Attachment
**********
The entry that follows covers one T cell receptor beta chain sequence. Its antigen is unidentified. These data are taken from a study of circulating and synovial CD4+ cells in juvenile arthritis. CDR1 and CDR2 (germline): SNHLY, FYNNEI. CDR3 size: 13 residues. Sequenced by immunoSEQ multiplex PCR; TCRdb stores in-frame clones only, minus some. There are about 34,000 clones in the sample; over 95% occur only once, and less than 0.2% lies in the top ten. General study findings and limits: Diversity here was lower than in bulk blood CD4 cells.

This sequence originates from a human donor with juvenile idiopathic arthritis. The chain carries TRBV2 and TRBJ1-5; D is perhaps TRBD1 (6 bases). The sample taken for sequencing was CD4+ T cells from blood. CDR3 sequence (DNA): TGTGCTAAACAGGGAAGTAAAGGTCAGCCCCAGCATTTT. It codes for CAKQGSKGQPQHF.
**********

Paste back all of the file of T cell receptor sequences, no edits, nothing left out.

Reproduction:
The entry that follows covers one T cell receptor beta chain sequence. Its antigen is unidentified. These data are taken from a study of circulating and synovial CD4+ cells in juvenile arthritis. CDR1 and CDR2 (germline): SNHLY, FYNNEI. CDR3 size: 13 residues. Sequenced by immunoSEQ multiplex PCR; TCRdb stores in-frame clones only, minus some. There are about 34,000 clones in the sample; over 95% occur only once, and less than 0.2% lies in the top ten. General study findings and limits: Diversity here was lower than in bulk blood CD4 cells.

This sequence originates from a human donor with juvenile idiopathic arthritis. The chain carries TRBV2 and TRBJ1-5; D is perhaps TRBD1 (6 bases). The sample taken for sequencing was CD4+ T cells from blood. CDR3 sequence (DNA): TGTGCTAAACAGGGAAGTAAAGGTCAGCCCCAGCATTTT. It codes for CAKQGSKGQPQHF.